U.S. women religious deserve better than the nunsense of a Vatican investigation.
It must be hard being a Sister in America. You spend a century creating a hospital system from scratch and educating generations of Catholic children of every race and class on a shoestring. Not only are you barely paid for your efforts, you occupy a decidedly second-class position on the Catholic totem pole.
When invited by the Second Vatican Council to rediscover your roots, you charge forth in service to the poor and marginalized, explore new ways of thinking about God, and reach out to people of other faiths. Even as the number of those joining your way of life shrinks and some question your new directions, you persevere. Your reward for a lifetime of service? A Vatican investigation.
Such were my thoughts when I heard in January that the Vatican, on its own initiative, had begun a study of the "quality of life" of U.S. women religious and then in February announced a "doctrinal assessment" of the Leadership Conference of Women Religious (LCWR), which represents about 95 percent of the country's nearly 60,000 sisters and nuns.
To say that there was a certain negative tone to the dual probes isn't unreasonable. The other ongoing Vatican investigation is of the Legionaries of Christ, whose recently deceased founder, Father Marcial Maciel, was removed from ministry because of inappropriate sexual contact with the students of his order and was later discovered to have fathered a child. Poor company, indeed.
Some received the news of LCWR's fate with glee. "Great news: Vatican to investigate America's bossy feminist nuns" announced a British blogger for the U.K. Telegraph. Beliefnet.com blogger Amy Welborn "explained" the investigation with quotes from a single keynote address at LCWR's 2007 convention and a personal anecdote about a sister who rejected a manuscript because it was too "pre-Vatican II."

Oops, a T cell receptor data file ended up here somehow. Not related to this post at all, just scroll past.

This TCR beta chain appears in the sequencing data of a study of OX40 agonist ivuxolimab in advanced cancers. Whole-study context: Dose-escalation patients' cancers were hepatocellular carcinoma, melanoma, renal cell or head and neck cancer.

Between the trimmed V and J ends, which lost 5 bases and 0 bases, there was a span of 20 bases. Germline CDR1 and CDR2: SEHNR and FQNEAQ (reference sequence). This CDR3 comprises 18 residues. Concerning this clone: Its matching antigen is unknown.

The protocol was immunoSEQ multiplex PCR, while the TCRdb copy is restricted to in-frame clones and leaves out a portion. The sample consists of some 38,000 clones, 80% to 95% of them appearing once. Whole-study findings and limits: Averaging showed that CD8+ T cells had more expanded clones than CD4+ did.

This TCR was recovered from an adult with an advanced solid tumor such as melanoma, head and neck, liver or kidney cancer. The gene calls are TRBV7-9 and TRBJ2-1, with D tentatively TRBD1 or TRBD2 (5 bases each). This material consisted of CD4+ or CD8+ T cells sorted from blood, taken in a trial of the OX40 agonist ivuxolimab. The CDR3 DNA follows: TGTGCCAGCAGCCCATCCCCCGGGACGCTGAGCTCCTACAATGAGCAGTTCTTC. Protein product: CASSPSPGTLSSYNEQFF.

Welborn's gross generalization concluded by accusing "too many communities of religious women" of seeking "to remake [religious life] according to their own agenda-in a way that would probably horrify the women on whose laurels they rest and whose historical memory they are exploiting." So much for the canonical right to one's good name.
The good name of religious women in this country is indeed what is at stake here. A blanket investigation of both the "quality of life" of religious women and of the doctrinal fidelity of their leadership is hardly a just response to the breadth of their contributions.
To be sure, religious women in this country have frequently been on the ministerial and theological edge when it comes to interreligious dialogue, ministry to gay and lesbian people, and issues surrounding the role of women in the church-the stated reasons for the investigation. But that does not mean their loyalty or orthodoxy on the whole should be impugned.
I, for one, am the Catholic-and human being-I am today largely because of religious women, and not just the Sisters of Mercy who were at my grammar school.
Among them is Joyce, a Precious Blood Sister who taught me in college to love and pray the liturgy. Most of what I know about the Bible is thanks to two Sister Barbaras, a Dominican and a Religious of the Sacred Heart. Another Dominican has over many years helped me deepen my relationship with God in spiritual direction. Then there's Sister Thérèse, a Sister of Notre Dame de Namur, who opened my eyes to the realities of homelessness.
These are just the ones I know personally. If I had to add the women whose example and writing have inspired and changed me I would quickly run out of room.
Religious women are not perfect, of course, but if I had to pick the group that most challenged me to think more broadly, love more completely, and serve more generously as a Christian, it would be those "bossy nuns." It is precisely because they have been such creative risk-takers-more daring on the whole than their male counterparts or our ordained leadership-that they have inspired me. Where would we Catholics be without such women?
The sisters' response to the "assessment" has been sanguine. "LCWR faces this process with confidence, believing that the conference has remained faithful to its mission of service to leaders of congregations of women religious as they seek to further the mission of Christ in today's world" was LCWR's measured reply to news of the investigation.
Fair enough, but for my part let me be clear: Sisters, you don't deserve an investigation. You deserve a medal.
This article appears in the July 2009 issue of U.S. Catholic (Vol. 74, No 7, page 8).